This very early Minute Rice advertisement comes from Life Magazine, and one of the things that struck me about it was how strongly the ad design and style resembles an actual article, at least on first glance. Black and white photographs with detailed captions, and a relatively wordy page. (Later Minute Rice ads would be either slightly more cartoony, or be just large pictures of plates of food.)
I was wondering just how old Minute Rice is — and according to Wikipedia, it was released on store shelves in 1949, so this ad is for a product less than a year old. A little more Googling turned up the interesting story of Ataullah Durrani, an Afghani chemist who invented and perfected the process of parboiling rice. (Thankfully, it’s one of those stories that ends with, “he made millions,” rather than, “General Foods stole his process and left him with nothing.”)
BUSY-DAY LUNCH … IN 16 MINUTES. Tomato Rice is a rosy, appetizing dish for 4 … on the table in jig-time. Saute 1/4 cup finely diced onion in 2 tablespoons butter. Add 1-1/2 cups Minute Rice, 2 cups seasoned tomato juice, 1/2 teaspoon salt, dash pepper, 1/4 teaspoon sugar. Bring to full boil, remove from heat, cover, let stand 10 minutes. Serve with crisp bacon. You’ll taste a new kind of lusciousness — for Minute Rice absorbs all the tomato flavor and color — something no other rice can do.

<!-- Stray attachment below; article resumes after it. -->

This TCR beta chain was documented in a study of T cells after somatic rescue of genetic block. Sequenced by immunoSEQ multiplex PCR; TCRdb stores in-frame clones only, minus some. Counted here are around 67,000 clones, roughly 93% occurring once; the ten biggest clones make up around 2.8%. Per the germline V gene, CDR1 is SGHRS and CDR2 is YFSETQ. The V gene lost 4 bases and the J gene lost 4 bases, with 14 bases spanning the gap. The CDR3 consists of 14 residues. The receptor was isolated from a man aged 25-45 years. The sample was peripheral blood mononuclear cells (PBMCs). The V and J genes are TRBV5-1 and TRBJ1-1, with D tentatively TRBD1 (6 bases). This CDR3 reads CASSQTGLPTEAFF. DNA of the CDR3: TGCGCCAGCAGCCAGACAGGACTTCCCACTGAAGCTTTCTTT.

As Buzz noted when we made Apricot Rice, the idea that no other rice can absorb flavor and color is pretty bizarre. But we’ll forgive them some hyperbole and try this anyway.
The kids have decided that they don’t like onions, so this is something of a risky recipe. I’m hoping the onions will also absorb the flavor and color, so they’ll be too distracted and disgusted by the V8 juice to notice…
Finely-diced onions were very quickly sautéed. I think it was faster to cook them than to chop them, actually.
We then added the rice and tomato juice, and brought it to a boil, and then waited ten minutes.
Much to my surprise, this came out very well. The strong flavor in V8 juice was mellowed out by the rice, and it paired nicely with the bacon. Hilariously, it was the baby who loved this the most, although he largely showed his appreciation by managing to get it all in his mouth instead of in his hair like most food.
Well done, Mr. Durrani!
From Minute Rice advertisement in Life Magazine, December 12, 1949 (page 5).